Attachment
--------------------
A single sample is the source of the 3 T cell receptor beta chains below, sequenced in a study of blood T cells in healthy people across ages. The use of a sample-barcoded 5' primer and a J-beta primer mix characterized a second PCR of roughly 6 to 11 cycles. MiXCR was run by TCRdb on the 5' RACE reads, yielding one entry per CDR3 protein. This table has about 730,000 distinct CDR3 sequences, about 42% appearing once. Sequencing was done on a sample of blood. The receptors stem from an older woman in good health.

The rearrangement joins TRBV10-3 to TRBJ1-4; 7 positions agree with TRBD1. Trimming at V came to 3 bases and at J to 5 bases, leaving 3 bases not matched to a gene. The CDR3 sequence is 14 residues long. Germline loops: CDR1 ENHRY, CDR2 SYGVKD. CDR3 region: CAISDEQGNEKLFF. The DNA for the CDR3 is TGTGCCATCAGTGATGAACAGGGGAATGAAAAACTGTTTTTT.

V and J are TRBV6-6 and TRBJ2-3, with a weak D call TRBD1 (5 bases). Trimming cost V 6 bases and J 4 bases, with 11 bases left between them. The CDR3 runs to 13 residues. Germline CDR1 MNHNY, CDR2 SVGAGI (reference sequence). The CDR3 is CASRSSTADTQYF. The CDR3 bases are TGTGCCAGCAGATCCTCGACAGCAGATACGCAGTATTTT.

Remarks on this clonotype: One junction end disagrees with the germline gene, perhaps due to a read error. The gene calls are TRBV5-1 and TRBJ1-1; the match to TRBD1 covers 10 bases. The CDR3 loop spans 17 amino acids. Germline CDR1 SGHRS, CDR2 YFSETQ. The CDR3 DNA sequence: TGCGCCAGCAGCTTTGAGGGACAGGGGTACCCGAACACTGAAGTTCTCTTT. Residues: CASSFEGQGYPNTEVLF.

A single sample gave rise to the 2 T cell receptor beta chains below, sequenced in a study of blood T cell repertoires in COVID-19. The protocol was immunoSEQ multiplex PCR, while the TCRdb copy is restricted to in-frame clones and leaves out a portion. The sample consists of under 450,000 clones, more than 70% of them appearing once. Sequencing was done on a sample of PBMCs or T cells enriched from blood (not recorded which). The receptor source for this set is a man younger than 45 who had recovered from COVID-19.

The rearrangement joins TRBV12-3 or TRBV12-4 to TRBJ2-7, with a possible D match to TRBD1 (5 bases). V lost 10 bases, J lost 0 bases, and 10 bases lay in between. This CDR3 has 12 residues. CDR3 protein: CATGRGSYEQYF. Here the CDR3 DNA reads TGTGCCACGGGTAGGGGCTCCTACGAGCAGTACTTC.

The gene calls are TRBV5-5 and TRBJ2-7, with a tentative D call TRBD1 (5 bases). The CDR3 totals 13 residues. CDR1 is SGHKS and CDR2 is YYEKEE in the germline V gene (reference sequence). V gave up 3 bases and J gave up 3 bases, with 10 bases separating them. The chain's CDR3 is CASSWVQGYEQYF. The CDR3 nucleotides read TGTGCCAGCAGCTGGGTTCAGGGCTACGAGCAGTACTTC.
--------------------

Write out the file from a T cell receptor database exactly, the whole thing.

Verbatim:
A single sample is the source of the 3 T cell receptor beta chains below, sequenced in a study of blood T cells in healthy people across ages. The use of a sample-barcoded 5' primer and a J-beta primer mix characterized a second PCR of roughly 6 to 11 cycles. MiXCR was run by TCRdb on the 5' RACE reads, yielding one entry per CDR3 protein. This table has about 730,000 distinct CDR3 sequences, about 42% appearing once. Sequencing was done on a sample of blood. The receptors stem from an older woman in good health.

The rearrangement joins TRBV10-3 to TRBJ1-4; 7 positions agree with TRBD1. Trimming at V came to 3 bases and at J to 5 bases, leaving 3 bases not matched to a gene. The CDR3 sequence is 14 residues long. Germline loops: CDR1 ENHRY, CDR2 SYGVKD. CDR3 region: CAISDEQGNEKLFF. The DNA for the CDR3 is TGTGCCATCAGTGATGAACAGGGGAATGAAAAACTGTTTTTT.

V and J are TRBV6-6 and TRBJ2-3, with a weak D call TRBD1 (5 bases). Trimming cost V 6 bases and J 4 bases, with 11 bases left between them. The CDR3 runs to 13 residues. Germline CDR1 MNHNY, CDR2 SVGAGI (reference sequence). The CDR3 is CASRSSTADTQYF. The CDR3 bases are TGTGCCAGCAGATCCTCGACAGCAGATACGCAGTATTTT.

Remarks on this clonotype: One junction end disagrees with the germline gene, perhaps due to a read error. The gene calls are TRBV5-1 and TRBJ1-1; the match to TRBD1 covers 10 bases. The CDR3 loop spans 17 amino acids. Germline CDR1 SGHRS, CDR2 YFSETQ. The CDR3 DNA sequence: TGCGCCAGCAGCTTTGAGGGACAGGGGTACCCGAACACTGAAGTTCTCTTT. Residues: CASSFEGQGYPNTEVLF.

A single sample gave rise to the 2 T cell receptor beta chains below, sequenced in a study of blood T cell repertoires in COVID-19. The protocol was immunoSEQ multiplex PCR, while the TCRdb copy is restricted to in-frame clones and leaves out a portion. The sample consists of under 450,000 clones, more than 70% of them appearing once. Sequencing was done on a sample of PBMCs or T cells enriched from blood (not recorded which). The receptor source for this set is a man younger than 45 who had recovered from COVID-19.

The rearrangement joins TRBV12-3 or TRBV12-4 to TRBJ2-7, with a possible D match to TRBD1 (5 bases). V lost 10 bases, J lost 0 bases, and 10 bases lay in between. This CDR3 has 12 residues. CDR3 protein: CATGRGSYEQYF. Here the CDR3 DNA reads TGTGCCACGGGTAGGGGCTCCTACGAGCAGTACTTC.

The gene calls are TRBV5-5 and TRBJ2-7, with a tentative D call TRBD1 (5 bases). The CDR3 totals 13 residues. CDR1 is SGHKS and CDR2 is YYEKEE in the germline V gene (reference sequence). V gave up 3 bases and J gave up 3 bases, with 10 bases separating them. The chain's CDR3 is CASSWVQGYEQYF. The CDR3 nucleotides read TGTGCCAGCAGCTGGGTTCAGGGCTACGAGCAGTACTTC.